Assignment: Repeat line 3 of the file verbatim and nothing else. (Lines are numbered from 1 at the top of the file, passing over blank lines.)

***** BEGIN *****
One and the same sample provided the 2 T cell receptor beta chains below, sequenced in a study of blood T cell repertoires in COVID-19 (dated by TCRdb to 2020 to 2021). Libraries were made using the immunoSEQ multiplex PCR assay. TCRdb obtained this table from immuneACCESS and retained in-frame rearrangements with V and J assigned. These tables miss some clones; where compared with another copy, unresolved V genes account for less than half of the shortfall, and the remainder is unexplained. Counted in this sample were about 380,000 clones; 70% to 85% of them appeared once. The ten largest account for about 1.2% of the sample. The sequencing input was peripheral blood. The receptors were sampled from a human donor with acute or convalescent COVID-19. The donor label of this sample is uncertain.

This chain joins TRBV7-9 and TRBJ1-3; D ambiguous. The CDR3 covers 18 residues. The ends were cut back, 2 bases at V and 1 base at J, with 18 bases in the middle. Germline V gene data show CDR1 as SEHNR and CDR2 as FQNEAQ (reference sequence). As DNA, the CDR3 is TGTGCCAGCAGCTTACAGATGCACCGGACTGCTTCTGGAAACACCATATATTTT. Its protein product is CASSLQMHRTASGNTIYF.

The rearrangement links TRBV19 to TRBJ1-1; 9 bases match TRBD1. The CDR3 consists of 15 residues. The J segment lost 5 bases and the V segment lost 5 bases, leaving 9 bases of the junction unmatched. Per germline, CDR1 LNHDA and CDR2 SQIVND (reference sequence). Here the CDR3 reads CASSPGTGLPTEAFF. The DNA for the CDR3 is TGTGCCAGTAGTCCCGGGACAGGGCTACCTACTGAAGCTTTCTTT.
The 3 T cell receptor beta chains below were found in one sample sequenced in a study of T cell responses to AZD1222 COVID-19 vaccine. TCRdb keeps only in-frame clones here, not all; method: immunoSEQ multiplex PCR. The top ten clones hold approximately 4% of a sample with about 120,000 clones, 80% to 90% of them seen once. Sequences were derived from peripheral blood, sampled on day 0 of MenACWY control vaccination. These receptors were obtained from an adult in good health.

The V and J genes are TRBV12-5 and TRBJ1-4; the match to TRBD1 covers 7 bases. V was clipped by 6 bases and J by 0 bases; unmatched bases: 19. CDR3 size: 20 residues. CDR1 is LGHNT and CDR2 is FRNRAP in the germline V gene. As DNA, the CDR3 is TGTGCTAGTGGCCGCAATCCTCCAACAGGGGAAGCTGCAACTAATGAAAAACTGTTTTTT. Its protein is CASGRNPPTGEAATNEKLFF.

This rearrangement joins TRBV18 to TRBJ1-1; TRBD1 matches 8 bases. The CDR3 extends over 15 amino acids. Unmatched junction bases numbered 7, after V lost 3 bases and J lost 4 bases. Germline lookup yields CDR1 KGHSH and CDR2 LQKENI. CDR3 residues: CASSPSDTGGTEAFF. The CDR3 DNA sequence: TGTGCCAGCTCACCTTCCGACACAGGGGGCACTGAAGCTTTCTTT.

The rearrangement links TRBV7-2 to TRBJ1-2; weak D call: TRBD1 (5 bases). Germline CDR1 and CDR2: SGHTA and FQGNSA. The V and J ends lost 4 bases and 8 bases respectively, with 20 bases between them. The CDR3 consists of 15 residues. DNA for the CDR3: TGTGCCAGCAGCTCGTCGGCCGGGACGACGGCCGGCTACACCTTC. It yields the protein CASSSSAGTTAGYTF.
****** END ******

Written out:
The rearrangement links TRBV19 to TRBJ1-1; 9 bases match TRBD1. The CDR3 consists of 15 residues. The J segment lost 5 bases and the V segment lost 5 bases, leaving 9 bases of the junction unmatched. Per germline, CDR1 LNHDA and CDR2 SQIVND (reference sequence). Here the CDR3 reads CASSPGTGLPTEAFF. The DNA for the CDR3 is TGTGCCAGTAGTCCCGGGACAGGGCTACCTACTGAAGCTTTCTTT.